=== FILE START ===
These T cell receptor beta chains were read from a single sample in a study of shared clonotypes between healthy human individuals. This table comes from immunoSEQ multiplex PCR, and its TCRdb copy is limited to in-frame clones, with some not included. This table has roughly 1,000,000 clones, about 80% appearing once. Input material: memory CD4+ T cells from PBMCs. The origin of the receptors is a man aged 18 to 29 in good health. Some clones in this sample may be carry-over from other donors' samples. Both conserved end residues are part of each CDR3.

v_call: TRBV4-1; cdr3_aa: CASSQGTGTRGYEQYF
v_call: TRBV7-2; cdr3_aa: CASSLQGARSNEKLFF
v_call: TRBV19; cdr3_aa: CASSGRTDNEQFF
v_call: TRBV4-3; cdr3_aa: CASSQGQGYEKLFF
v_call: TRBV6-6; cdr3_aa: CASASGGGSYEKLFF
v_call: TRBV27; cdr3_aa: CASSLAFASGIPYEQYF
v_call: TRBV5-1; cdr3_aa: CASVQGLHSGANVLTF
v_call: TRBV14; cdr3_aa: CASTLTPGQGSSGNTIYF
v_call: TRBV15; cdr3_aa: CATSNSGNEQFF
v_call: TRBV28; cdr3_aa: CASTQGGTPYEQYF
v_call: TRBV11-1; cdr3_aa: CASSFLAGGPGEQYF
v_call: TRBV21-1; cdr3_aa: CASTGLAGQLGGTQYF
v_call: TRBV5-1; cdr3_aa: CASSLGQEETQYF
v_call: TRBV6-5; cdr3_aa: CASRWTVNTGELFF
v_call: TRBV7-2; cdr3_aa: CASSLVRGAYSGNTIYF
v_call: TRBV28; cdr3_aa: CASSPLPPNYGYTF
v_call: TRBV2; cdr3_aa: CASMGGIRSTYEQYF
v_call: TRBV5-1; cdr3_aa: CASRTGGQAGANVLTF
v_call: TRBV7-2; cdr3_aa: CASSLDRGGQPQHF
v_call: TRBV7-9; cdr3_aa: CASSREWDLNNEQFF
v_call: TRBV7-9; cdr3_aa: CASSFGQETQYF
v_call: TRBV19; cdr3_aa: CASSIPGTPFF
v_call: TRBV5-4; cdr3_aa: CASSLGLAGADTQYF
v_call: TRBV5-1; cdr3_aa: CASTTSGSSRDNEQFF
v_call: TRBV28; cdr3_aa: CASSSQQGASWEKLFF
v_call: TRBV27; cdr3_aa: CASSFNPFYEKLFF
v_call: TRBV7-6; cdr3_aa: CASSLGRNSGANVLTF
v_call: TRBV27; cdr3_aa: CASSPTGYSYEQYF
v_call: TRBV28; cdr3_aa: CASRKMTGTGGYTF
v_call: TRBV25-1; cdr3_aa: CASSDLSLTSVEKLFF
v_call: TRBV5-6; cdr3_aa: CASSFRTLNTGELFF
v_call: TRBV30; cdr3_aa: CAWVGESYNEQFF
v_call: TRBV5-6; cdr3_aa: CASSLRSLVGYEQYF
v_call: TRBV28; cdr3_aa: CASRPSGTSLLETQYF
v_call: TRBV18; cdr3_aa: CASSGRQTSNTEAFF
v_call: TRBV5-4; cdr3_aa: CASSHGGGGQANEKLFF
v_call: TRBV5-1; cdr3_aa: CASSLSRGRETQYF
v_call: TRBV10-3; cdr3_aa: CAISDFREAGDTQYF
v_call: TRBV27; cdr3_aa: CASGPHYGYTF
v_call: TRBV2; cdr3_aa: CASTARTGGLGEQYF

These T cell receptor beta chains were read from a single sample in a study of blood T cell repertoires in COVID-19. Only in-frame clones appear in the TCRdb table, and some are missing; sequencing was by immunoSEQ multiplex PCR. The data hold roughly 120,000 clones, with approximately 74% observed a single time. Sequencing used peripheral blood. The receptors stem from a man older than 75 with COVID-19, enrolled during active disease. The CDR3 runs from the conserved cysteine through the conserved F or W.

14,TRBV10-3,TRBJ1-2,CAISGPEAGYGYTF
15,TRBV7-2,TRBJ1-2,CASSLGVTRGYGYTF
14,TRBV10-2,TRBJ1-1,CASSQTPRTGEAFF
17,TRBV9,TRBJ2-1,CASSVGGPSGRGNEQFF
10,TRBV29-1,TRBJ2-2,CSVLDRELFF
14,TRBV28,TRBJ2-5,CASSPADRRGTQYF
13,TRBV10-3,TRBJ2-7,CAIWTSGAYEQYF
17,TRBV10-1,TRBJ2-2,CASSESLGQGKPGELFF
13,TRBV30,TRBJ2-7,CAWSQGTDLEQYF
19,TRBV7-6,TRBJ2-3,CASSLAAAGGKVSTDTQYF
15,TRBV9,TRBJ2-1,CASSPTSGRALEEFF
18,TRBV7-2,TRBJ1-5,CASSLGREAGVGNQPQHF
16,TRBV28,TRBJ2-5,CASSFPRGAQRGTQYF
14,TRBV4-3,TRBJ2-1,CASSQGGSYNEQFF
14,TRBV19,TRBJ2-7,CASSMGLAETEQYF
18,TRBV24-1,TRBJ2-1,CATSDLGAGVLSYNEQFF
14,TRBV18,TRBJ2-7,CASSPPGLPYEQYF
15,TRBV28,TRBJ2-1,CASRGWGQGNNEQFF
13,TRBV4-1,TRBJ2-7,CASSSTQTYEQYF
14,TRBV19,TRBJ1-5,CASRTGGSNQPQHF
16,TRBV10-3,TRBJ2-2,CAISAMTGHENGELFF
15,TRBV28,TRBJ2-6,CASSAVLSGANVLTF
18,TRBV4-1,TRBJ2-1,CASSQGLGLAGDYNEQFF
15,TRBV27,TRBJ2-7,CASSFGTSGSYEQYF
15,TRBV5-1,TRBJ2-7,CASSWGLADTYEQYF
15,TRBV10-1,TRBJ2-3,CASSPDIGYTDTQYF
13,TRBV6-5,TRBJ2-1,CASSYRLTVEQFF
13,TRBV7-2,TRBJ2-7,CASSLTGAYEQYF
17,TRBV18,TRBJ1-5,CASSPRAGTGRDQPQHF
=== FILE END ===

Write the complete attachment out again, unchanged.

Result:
These T cell receptor beta chains were read from a single sample in a study of shared clonotypes between healthy human individuals. This table comes from immunoSEQ multiplex PCR, and its TCRdb copy is limited to in-frame clones, with some not included. This table has roughly 1,000,000 clones, about 80% appearing once. Input material: memory CD4+ T cells from PBMCs. The origin of the receptors is a man aged 18 to 29 in good health. Some clones in this sample may be carry-over from other donors' samples. Both conserved end residues are part of each CDR3.

v_call: TRBV4-1; cdr3_aa: CASSQGTGTRGYEQYF
v_call: TRBV7-2; cdr3_aa: CASSLQGARSNEKLFF
v_call: TRBV19; cdr3_aa: CASSGRTDNEQFF
v_call: TRBV4-3; cdr3_aa: CASSQGQGYEKLFF
v_call: TRBV6-6; cdr3_aa: CASASGGGSYEKLFF
v_call: TRBV27; cdr3_aa: CASSLAFASGIPYEQYF
v_call: TRBV5-1; cdr3_aa: CASVQGLHSGANVLTF
v_call: TRBV14; cdr3_aa: CASTLTPGQGSSGNTIYF
v_call: TRBV15; cdr3_aa: CATSNSGNEQFF
v_call: TRBV28; cdr3_aa: CASTQGGTPYEQYF
v_call: TRBV11-1; cdr3_aa: CASSFLAGGPGEQYF
v_call: TRBV21-1; cdr3_aa: CASTGLAGQLGGTQYF
v_call: TRBV5-1; cdr3_aa: CASSLGQEETQYF
v_call: TRBV6-5; cdr3_aa: CASRWTVNTGELFF
v_call: TRBV7-2; cdr3_aa: CASSLVRGAYSGNTIYF
v_call: TRBV28; cdr3_aa: CASSPLPPNYGYTF
v_call: TRBV2; cdr3_aa: CASMGGIRSTYEQYF
v_call: TRBV5-1; cdr3_aa: CASRTGGQAGANVLTF
v_call: TRBV7-2; cdr3_aa: CASSLDRGGQPQHF
v_call: TRBV7-9; cdr3_aa: CASSREWDLNNEQFF
v_call: TRBV7-9; cdr3_aa: CASSFGQETQYF
v_call: TRBV19; cdr3_aa: CASSIPGTPFF
v_call: TRBV5-4; cdr3_aa: CASSLGLAGADTQYF
v_call: TRBV5-1; cdr3_aa: CASTTSGSSRDNEQFF
v_call: TRBV28; cdr3_aa: CASSSQQGASWEKLFF
v_call: TRBV27; cdr3_aa: CASSFNPFYEKLFF
v_call: TRBV7-6; cdr3_aa: CASSLGRNSGANVLTF
v_call: TRBV27; cdr3_aa: CASSPTGYSYEQYF
v_call: TRBV28; cdr3_aa: CASRKMTGTGGYTF
v_call: TRBV25-1; cdr3_aa: CASSDLSLTSVEKLFF
v_call: TRBV5-6; cdr3_aa: CASSFRTLNTGELFF
v_call: TRBV30; cdr3_aa: CAWVGESYNEQFF
v_call: TRBV5-6; cdr3_aa: CASSLRSLVGYEQYF
v_call: TRBV28; cdr3_aa: CASRPSGTSLLETQYF
v_call: TRBV18; cdr3_aa: CASSGRQTSNTEAFF
v_call: TRBV5-4; cdr3_aa: CASSHGGGGQANEKLFF
v_call: TRBV5-1; cdr3_aa: CASSLSRGRETQYF
v_call: TRBV10-3; cdr3_aa: CAISDFREAGDTQYF
v_call: TRBV27; cdr3_aa: CASGPHYGYTF
v_call: TRBV2; cdr3_aa: CASTARTGGLGEQYF

These T cell receptor beta chains were read from a single sample in a study of blood T cell repertoires in COVID-19. Only in-frame clones appear in the TCRdb table, and some are missing; sequencing was by immunoSEQ multiplex PCR. The data hold roughly 120,000 clones, with approximately 74% observed a single time. Sequencing used peripheral blood. The receptors stem from a man older than 75 with COVID-19, enrolled during active disease. The CDR3 runs from the conserved cysteine through the conserved F or W.

14,TRBV10-3,TRBJ1-2,CAISGPEAGYGYTF
15,TRBV7-2,TRBJ1-2,CASSLGVTRGYGYTF
14,TRBV10-2,TRBJ1-1,CASSQTPRTGEAFF
17,TRBV9,TRBJ2-1,CASSVGGPSGRGNEQFF
10,TRBV29-1,TRBJ2-2,CSVLDRELFF
14,TRBV28,TRBJ2-5,CASSPADRRGTQYF
13,TRBV10-3,TRBJ2-7,CAIWTSGAYEQYF
17,TRBV10-1,TRBJ2-2,CASSESLGQGKPGELFF
13,TRBV30,TRBJ2-7,CAWSQGTDLEQYF
19,TRBV7-6,TRBJ2-3,CASSLAAAGGKVSTDTQYF
15,TRBV9,TRBJ2-1,CASSPTSGRALEEFF
18,TRBV7-2,TRBJ1-5,CASSLGREAGVGNQPQHF
16,TRBV28,TRBJ2-5,CASSFPRGAQRGTQYF
14,TRBV4-3,TRBJ2-1,CASSQGGSYNEQFF
14,TRBV19,TRBJ2-7,CASSMGLAETEQYF
18,TRBV24-1,TRBJ2-1,CATSDLGAGVLSYNEQFF
14,TRBV18,TRBJ2-7,CASSPPGLPYEQYF
15,TRBV28,TRBJ2-1,CASRGWGQGNNEQFF
13,TRBV4-1,TRBJ2-7,CASSSTQTYEQYF
14,TRBV19,TRBJ1-5,CASRTGGSNQPQHF
16,TRBV10-3,TRBJ2-2,CAISAMTGHENGELFF
15,TRBV28,TRBJ2-6,CASSAVLSGANVLTF
18,TRBV4-1,TRBJ2-1,CASSQGLGLAGDYNEQFF
15,TRBV27,TRBJ2-7,CASSFGTSGSYEQYF
15,TRBV5-1,TRBJ2-7,CASSWGLADTYEQYF
15,TRBV10-1,TRBJ2-3,CASSPDIGYTDTQYF
13,TRBV6-5,TRBJ2-1,CASSYRLTVEQFF
13,TRBV7-2,TRBJ2-7,CASSLTGAYEQYF
17,TRBV18,TRBJ1-5,CASSPRAGTGRDQPQHF